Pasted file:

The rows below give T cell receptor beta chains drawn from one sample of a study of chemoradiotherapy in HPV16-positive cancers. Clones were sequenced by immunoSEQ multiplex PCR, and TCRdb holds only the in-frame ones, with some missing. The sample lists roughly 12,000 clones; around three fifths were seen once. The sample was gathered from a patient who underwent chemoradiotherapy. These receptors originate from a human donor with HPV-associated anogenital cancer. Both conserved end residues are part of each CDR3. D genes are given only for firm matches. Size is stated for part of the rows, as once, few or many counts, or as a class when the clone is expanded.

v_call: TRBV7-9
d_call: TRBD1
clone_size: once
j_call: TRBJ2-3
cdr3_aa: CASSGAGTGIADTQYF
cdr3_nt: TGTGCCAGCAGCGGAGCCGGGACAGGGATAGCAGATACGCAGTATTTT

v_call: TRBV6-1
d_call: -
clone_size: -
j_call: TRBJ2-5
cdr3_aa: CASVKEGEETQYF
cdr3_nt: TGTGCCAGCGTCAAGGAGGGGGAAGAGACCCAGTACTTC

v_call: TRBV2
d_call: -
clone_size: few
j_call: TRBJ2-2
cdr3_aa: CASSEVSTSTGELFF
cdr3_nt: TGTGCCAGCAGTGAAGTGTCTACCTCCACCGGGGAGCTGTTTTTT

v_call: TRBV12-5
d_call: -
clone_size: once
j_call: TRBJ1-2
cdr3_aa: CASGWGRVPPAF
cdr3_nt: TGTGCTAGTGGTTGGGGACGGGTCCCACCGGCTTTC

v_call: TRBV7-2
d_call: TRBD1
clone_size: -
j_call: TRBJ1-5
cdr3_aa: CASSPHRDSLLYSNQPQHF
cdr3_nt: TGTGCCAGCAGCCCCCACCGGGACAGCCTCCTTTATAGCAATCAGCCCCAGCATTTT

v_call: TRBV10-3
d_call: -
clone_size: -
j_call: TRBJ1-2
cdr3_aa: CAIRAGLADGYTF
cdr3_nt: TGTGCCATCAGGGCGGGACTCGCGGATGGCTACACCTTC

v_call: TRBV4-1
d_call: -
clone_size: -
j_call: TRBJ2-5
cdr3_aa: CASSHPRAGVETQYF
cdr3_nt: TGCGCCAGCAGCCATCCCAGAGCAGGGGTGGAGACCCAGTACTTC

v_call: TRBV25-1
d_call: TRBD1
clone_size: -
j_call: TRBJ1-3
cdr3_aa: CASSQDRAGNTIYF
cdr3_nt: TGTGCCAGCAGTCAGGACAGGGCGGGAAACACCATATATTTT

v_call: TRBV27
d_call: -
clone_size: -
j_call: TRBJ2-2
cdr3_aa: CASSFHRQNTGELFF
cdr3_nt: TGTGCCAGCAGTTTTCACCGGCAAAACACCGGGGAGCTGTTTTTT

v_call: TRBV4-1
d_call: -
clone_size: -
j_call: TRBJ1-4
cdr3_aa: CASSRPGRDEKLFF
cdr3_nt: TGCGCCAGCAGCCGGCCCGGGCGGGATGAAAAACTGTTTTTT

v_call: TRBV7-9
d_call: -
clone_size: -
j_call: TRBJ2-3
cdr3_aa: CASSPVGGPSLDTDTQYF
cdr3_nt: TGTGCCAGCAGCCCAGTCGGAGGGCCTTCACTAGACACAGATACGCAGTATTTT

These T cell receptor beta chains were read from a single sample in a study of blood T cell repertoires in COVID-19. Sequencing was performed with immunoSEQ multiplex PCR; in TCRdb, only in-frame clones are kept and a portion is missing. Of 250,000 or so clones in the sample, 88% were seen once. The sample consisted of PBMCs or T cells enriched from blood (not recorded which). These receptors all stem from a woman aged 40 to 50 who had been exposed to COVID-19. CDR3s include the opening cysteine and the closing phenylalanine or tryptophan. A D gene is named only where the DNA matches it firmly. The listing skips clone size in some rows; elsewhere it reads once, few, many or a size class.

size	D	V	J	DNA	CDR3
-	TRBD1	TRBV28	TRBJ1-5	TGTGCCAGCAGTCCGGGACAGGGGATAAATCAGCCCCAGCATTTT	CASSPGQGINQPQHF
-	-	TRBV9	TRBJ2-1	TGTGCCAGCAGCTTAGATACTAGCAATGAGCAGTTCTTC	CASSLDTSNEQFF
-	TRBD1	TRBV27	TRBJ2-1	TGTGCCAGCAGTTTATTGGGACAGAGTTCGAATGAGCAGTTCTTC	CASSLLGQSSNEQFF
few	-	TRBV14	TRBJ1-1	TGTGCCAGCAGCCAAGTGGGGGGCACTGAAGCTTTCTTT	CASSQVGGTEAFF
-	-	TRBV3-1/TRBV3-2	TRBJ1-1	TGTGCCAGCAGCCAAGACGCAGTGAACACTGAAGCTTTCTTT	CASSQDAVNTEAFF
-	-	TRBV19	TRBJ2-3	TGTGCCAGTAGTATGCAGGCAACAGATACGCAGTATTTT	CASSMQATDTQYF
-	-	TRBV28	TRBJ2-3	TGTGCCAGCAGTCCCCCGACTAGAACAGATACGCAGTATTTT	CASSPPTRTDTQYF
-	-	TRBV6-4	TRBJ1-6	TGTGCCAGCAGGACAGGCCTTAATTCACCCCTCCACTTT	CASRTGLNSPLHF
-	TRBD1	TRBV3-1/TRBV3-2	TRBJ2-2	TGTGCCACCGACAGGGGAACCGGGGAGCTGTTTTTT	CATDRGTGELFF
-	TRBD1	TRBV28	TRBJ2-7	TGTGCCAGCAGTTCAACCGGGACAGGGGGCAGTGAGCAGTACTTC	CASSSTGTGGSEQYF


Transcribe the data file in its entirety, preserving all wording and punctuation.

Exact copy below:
The rows below give T cell receptor beta chains drawn from one sample of a study of chemoradiotherapy in HPV16-positive cancers. Clones were sequenced by immunoSEQ multiplex PCR, and TCRdb holds only the in-frame ones, with some missing. The sample lists roughly 12,000 clones; around three fifths were seen once. The sample was gathered from a patient who underwent chemoradiotherapy. These receptors originate from a human donor with HPV-associated anogenital cancer. Both conserved end residues are part of each CDR3. D genes are given only for firm matches. Size is stated for part of the rows, as once, few or many counts, or as a class when the clone is expanded.

v_call: TRBV7-9
d_call: TRBD1
clone_size: once
j_call: TRBJ2-3
cdr3_aa: CASSGAGTGIADTQYF
cdr3_nt: TGTGCCAGCAGCGGAGCCGGGACAGGGATAGCAGATACGCAGTATTTT

v_call: TRBV6-1
d_call: -
clone_size: -
j_call: TRBJ2-5
cdr3_aa: CASVKEGEETQYF
cdr3_nt: TGTGCCAGCGTCAAGGAGGGGGAAGAGACCCAGTACTTC

v_call: TRBV2
d_call: -
clone_size: few
j_call: TRBJ2-2
cdr3_aa: CASSEVSTSTGELFF
cdr3_nt: TGTGCCAGCAGTGAAGTGTCTACCTCCACCGGGGAGCTGTTTTTT

v_call: TRBV12-5
d_call: -
clone_size: once
j_call: TRBJ1-2
cdr3_aa: CASGWGRVPPAF
cdr3_nt: TGTGCTAGTGGTTGGGGACGGGTCCCACCGGCTTTC

v_call: TRBV7-2
d_call: TRBD1
clone_size: -
j_call: TRBJ1-5
cdr3_aa: CASSPHRDSLLYSNQPQHF
cdr3_nt: TGTGCCAGCAGCCCCCACCGGGACAGCCTCCTTTATAGCAATCAGCCCCAGCATTTT

v_call: TRBV10-3
d_call: -
clone_size: -
j_call: TRBJ1-2
cdr3_aa: CAIRAGLADGYTF
cdr3_nt: TGTGCCATCAGGGCGGGACTCGCGGATGGCTACACCTTC

v_call: TRBV4-1
d_call: -
clone_size: -
j_call: TRBJ2-5
cdr3_aa: CASSHPRAGVETQYF
cdr3_nt: TGCGCCAGCAGCCATCCCAGAGCAGGGGTGGAGACCCAGTACTTC

v_call: TRBV25-1
d_call: TRBD1
clone_size: -
j_call: TRBJ1-3
cdr3_aa: CASSQDRAGNTIYF
cdr3_nt: TGTGCCAGCAGTCAGGACAGGGCGGGAAACACCATATATTTT

v_call: TRBV27
d_call: -
clone_size: -
j_call: TRBJ2-2
cdr3_aa: CASSFHRQNTGELFF
cdr3_nt: TGTGCCAGCAGTTTTCACCGGCAAAACACCGGGGAGCTGTTTTTT

v_call: TRBV4-1
d_call: -
clone_size: -
j_call: TRBJ1-4
cdr3_aa: CASSRPGRDEKLFF
cdr3_nt: TGCGCCAGCAGCCGGCCCGGGCGGGATGAAAAACTGTTTTTT

v_call: TRBV7-9
d_call: -
clone_size: -
j_call: TRBJ2-3
cdr3_aa: CASSPVGGPSLDTDTQYF
cdr3_nt: TGTGCCAGCAGCCCAGTCGGAGGGCCTTCACTAGACACAGATACGCAGTATTTT

These T cell receptor beta chains were read from a single sample in a study of blood T cell repertoires in COVID-19. Sequencing was performed with immunoSEQ multiplex PCR; in TCRdb, only in-frame clones are kept and a portion is missing. Of 250,000 or so clones in the sample, 88% were seen once. The sample consisted of PBMCs or T cells enriched from blood (not recorded which). These receptors all stem from a woman aged 40 to 50 who had been exposed to COVID-19. CDR3s include the opening cysteine and the closing phenylalanine or tryptophan. A D gene is named only where the DNA matches it firmly. The listing skips clone size in some rows; elsewhere it reads once, few, many or a size class.

size	D	V	J	DNA	CDR3
-	TRBD1	TRBV28	TRBJ1-5	TGTGCCAGCAGTCCGGGACAGGGGATAAATCAGCCCCAGCATTTT	CASSPGQGINQPQHF
-	-	TRBV9	TRBJ2-1	TGTGCCAGCAGCTTAGATACTAGCAATGAGCAGTTCTTC	CASSLDTSNEQFF
-	TRBD1	TRBV27	TRBJ2-1	TGTGCCAGCAGTTTATTGGGACAGAGTTCGAATGAGCAGTTCTTC	CASSLLGQSSNEQFF
few	-	TRBV14	TRBJ1-1	TGTGCCAGCAGCCAAGTGGGGGGCACTGAAGCTTTCTTT	CASSQVGGTEAFF
-	-	TRBV3-1/TRBV3-2	TRBJ1-1	TGTGCCAGCAGCCAAGACGCAGTGAACACTGAAGCTTTCTTT	CASSQDAVNTEAFF
-	-	TRBV19	TRBJ2-3	TGTGCCAGTAGTATGCAGGCAACAGATACGCAGTATTTT	CASSMQATDTQYF
-	-	TRBV28	TRBJ2-3	TGTGCCAGCAGTCCCCCGACTAGAACAGATACGCAGTATTTT	CASSPPTRTDTQYF
-	-	TRBV6-4	TRBJ1-6	TGTGCCAGCAGGACAGGCCTTAATTCACCCCTCCACTTT	CASRTGLNSPLHF
-	TRBD1	TRBV3-1/TRBV3-2	TRBJ2-2	TGTGCCACCGACAGGGGAACCGGGGAGCTGTTTTTT	CATDRGTGELFF
-	TRBD1	TRBV28	TRBJ2-7	TGTGCCAGCAGTTCAACCGGGACAGGGGGCAGTGAGCAGTACTTC	CASSSTGTGGSEQYF